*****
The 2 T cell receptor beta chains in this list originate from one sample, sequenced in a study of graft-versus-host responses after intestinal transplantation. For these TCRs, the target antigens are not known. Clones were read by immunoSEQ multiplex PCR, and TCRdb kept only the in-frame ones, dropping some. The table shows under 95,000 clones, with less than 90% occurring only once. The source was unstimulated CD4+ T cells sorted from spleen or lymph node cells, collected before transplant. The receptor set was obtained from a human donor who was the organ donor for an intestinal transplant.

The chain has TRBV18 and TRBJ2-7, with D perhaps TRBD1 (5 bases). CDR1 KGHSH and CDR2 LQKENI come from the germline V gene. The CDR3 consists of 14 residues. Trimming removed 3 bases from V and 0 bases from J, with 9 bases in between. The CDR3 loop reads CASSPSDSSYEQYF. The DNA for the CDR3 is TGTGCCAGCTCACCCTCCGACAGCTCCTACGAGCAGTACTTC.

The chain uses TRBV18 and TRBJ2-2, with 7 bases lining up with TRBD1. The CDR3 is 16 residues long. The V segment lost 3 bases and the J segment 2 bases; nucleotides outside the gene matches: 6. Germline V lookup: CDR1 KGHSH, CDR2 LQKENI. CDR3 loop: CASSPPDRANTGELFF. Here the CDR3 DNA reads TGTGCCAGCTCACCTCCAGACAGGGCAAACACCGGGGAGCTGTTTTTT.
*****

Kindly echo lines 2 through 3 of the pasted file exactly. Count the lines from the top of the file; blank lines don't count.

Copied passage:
The chain has TRBV18 and TRBJ2-7, with D perhaps TRBD1 (5 bases). CDR1 KGHSH and CDR2 LQKENI come from the germline V gene. The CDR3 consists of 14 residues. Trimming removed 3 bases from V and 0 bases from J, with 9 bases in between. The CDR3 loop reads CASSPSDSSYEQYF. The DNA for the CDR3 is TGTGCCAGCTCACCCTCCGACAGCTCCTACGAGCAGTACTTC.

The chain uses TRBV18 and TRBJ2-2, with 7 bases lining up with TRBD1. The CDR3 is 16 residues long. The V segment lost 3 bases and the J segment 2 bases; nucleotides outside the gene matches: 6. Germline V lookup: CDR1 KGHSH, CDR2 LQKENI. CDR3 loop: CASSPPDRANTGELFF. Here the CDR3 DNA reads TGTGCCAGCTCACCTCCAGACAGGGCAAACACCGGGGAGCTGTTTTTT.